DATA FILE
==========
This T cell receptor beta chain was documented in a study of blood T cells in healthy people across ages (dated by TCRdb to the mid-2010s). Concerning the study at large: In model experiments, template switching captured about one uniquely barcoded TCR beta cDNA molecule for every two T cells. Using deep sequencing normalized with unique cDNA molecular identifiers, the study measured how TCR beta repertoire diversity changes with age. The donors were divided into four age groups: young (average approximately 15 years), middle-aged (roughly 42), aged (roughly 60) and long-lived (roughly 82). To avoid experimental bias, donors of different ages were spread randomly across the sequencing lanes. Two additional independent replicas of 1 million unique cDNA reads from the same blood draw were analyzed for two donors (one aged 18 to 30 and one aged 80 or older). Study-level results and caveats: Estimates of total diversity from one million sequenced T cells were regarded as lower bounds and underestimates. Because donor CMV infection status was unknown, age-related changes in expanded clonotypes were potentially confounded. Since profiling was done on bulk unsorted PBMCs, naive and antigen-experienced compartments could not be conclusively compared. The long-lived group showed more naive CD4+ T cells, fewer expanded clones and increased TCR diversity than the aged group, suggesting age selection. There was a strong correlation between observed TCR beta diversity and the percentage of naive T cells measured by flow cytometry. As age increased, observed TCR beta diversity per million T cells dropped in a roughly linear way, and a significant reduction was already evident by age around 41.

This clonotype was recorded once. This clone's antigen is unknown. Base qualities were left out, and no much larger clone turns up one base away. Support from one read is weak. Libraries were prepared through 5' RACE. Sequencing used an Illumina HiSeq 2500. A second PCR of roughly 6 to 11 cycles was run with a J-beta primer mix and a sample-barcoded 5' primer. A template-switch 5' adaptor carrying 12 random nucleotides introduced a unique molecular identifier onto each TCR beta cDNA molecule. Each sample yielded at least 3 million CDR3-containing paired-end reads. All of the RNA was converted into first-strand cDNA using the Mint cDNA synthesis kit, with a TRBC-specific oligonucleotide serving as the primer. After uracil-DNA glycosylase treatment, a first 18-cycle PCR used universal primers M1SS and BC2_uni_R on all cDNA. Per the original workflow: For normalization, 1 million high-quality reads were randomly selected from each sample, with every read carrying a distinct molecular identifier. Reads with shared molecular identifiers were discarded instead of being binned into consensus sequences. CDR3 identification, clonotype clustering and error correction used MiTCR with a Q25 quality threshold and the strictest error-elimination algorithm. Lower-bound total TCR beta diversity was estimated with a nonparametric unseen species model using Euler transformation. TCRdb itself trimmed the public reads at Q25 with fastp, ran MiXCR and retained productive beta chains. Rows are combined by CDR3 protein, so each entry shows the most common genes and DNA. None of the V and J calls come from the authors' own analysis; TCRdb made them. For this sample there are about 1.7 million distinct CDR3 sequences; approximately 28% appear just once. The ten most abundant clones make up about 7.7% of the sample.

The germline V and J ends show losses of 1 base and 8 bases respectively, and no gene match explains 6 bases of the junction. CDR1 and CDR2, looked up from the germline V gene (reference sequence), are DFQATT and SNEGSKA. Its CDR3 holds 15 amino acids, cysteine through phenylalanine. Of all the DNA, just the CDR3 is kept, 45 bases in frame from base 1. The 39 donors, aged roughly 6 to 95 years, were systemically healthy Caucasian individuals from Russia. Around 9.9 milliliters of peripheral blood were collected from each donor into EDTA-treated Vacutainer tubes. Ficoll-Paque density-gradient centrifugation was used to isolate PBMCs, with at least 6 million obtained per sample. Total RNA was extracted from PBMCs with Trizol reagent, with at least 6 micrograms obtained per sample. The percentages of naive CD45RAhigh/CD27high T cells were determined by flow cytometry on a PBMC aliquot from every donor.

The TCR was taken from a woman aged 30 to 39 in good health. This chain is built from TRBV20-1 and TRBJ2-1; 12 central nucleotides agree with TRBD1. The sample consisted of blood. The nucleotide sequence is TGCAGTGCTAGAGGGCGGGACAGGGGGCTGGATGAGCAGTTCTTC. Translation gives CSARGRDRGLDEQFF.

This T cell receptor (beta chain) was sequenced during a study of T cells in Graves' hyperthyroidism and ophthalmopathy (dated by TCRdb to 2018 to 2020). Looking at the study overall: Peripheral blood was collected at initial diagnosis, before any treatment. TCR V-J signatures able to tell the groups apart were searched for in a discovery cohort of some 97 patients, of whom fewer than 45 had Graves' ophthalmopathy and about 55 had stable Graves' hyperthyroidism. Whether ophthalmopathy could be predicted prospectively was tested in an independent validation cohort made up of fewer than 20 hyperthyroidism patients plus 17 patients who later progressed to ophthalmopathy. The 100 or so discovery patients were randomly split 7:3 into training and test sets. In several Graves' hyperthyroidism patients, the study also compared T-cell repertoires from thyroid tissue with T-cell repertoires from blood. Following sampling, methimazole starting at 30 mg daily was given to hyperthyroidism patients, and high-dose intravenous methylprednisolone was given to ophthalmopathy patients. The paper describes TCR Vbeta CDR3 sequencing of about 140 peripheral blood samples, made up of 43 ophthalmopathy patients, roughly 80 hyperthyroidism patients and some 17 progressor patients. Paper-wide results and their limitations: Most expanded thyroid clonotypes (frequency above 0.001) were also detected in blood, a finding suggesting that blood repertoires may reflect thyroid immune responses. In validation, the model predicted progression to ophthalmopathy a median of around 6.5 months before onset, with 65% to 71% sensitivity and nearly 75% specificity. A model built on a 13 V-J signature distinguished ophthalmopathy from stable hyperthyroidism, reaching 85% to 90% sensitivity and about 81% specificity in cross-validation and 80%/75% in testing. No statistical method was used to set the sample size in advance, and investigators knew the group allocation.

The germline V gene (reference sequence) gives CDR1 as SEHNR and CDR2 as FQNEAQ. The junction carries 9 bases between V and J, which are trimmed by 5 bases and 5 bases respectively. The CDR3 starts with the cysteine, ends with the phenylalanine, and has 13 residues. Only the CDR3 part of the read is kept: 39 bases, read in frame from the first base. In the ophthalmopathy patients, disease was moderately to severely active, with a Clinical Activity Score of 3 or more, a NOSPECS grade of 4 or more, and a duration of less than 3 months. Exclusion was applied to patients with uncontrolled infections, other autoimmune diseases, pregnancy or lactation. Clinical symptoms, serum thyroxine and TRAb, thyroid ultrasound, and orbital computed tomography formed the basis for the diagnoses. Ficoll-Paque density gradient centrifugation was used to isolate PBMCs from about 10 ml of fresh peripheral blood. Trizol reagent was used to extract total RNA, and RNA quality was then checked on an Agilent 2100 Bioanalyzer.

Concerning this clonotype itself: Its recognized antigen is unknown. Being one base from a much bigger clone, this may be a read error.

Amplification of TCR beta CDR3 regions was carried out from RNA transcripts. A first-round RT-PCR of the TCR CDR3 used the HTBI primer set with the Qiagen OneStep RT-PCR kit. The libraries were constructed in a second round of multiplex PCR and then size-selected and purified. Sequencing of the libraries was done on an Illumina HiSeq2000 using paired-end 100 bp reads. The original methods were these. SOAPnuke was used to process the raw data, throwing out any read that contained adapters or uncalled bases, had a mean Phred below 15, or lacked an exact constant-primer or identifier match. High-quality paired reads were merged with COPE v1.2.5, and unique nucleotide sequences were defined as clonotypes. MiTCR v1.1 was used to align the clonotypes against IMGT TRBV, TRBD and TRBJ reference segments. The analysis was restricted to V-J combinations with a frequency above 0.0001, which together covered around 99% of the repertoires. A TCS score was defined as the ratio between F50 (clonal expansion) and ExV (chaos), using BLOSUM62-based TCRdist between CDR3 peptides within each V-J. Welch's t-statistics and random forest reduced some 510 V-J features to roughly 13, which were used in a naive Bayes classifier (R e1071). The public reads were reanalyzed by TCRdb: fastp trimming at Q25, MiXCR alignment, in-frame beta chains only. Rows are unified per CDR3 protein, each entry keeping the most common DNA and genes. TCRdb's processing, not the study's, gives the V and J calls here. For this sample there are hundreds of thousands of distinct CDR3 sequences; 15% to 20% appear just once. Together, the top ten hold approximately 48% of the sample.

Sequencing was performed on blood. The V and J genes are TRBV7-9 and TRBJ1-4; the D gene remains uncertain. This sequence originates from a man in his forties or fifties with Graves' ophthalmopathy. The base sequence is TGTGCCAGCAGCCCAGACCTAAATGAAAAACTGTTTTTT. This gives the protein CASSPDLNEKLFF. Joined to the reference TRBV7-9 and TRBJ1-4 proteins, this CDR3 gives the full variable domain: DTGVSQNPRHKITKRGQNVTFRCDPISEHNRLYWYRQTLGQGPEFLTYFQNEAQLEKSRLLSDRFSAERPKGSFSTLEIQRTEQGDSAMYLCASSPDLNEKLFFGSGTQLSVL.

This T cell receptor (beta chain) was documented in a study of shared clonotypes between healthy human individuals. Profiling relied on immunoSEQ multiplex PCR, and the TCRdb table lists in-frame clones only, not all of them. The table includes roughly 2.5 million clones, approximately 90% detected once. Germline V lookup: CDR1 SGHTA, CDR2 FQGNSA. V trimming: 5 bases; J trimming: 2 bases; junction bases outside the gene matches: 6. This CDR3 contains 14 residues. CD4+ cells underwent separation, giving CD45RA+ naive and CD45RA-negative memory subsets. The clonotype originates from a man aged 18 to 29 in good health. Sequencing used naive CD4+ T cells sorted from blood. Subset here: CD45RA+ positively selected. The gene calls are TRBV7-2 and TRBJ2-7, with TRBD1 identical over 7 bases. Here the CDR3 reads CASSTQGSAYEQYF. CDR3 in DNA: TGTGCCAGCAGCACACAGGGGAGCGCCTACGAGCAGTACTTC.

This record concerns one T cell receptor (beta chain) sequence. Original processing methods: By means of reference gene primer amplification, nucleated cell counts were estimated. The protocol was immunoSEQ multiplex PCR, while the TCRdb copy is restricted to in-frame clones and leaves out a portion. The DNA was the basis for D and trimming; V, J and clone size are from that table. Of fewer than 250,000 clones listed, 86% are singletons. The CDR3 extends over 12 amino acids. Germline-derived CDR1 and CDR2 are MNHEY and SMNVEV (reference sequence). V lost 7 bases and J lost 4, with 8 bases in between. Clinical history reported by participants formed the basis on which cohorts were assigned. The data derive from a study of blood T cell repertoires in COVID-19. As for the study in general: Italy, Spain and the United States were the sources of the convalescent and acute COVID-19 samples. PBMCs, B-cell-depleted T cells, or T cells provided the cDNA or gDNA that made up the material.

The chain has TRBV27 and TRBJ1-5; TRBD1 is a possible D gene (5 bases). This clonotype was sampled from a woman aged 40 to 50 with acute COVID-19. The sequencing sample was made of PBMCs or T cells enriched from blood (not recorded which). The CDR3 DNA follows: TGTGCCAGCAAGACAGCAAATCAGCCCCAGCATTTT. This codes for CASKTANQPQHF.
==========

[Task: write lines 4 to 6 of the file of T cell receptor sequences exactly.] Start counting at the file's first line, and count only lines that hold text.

The TCR was taken from a woman aged 30 to 39 in good health. This chain is built from TRBV20-1 and TRBJ2-1; 12 central nucleotides agree with TRBD1. The sample consisted of blood. The nucleotide sequence is TGCAGTGCTAGAGGGCGGGACAGGGGGCTGGATGAGCAGTTCTTC. Translation gives CSARGRDRGLDEQFF.

This T cell receptor (beta chain) was sequenced during a study of T cells in Graves' hyperthyroidism and ophthalmopathy (dated by TCRdb to 2018 to 2020). Looking at the study overall: Peripheral blood was collected at initial diagnosis, before any treatment. TCR V-J signatures able to tell the groups apart were searched for in a discovery cohort of some 97 patients, of whom fewer than 45 had Graves' ophthalmopathy and about 55 had stable Graves' hyperthyroidism. Whether ophthalmopathy could be predicted prospectively was tested in an independent validation cohort made up of fewer than 20 hyperthyroidism patients plus 17 patients who later progressed to ophthalmopathy. The 100 or so discovery patients were randomly split 7:3 into training and test sets. In several Graves' hyperthyroidism patients, the study also compared T-cell repertoires from thyroid tissue with T-cell repertoires from blood. Following sampling, methimazole starting at 30 mg daily was given to hyperthyroidism patients, and high-dose intravenous methylprednisolone was given to ophthalmopathy patients. The paper describes TCR Vbeta CDR3 sequencing of about 140 peripheral blood samples, made up of 43 ophthalmopathy patients, roughly 80 hyperthyroidism patients and some 17 progressor patients. Paper-wide results and their limitations: Most expanded thyroid clonotypes (frequency above 0.001) were also detected in blood, a finding suggesting that blood repertoires may reflect thyroid immune responses. In validation, the model predicted progression to ophthalmopathy a median of around 6.5 months before onset, with 65% to 71% sensitivity and nearly 75% specificity. A model built on a 13 V-J signature distinguished ophthalmopathy from stable hyperthyroidism, reaching 85% to 90% sensitivity and about 81% specificity in cross-validation and 80%/75% in testing. No statistical method was used to set the sample size in advance, and investigators knew the group allocation.

The germline V gene (reference sequence) gives CDR1 as SEHNR and CDR2 as FQNEAQ. The junction carries 9 bases between V and J, which are trimmed by 5 bases and 5 bases respectively. The CDR3 starts with the cysteine, ends with the phenylalanine, and has 13 residues. Only the CDR3 part of the read is kept: 39 bases, read in frame from the first base. In the ophthalmopathy patients, disease was moderately to severely active, with a Clinical Activity Score of 3 or more, a NOSPECS grade of 4 or more, and a duration of less than 3 months. Exclusion was applied to patients with uncontrolled infections, other autoimmune diseases, pregnancy or lactation. Clinical symptoms, serum thyroxine and TRAb, thyroid ultrasound, and orbital computed tomography formed the basis for the diagnoses. Ficoll-Paque density gradient centrifugation was used to isolate PBMCs from about 10 ml of fresh peripheral blood. Trizol reagent was used to extract total RNA, and RNA quality was then checked on an Agilent 2100 Bioanalyzer.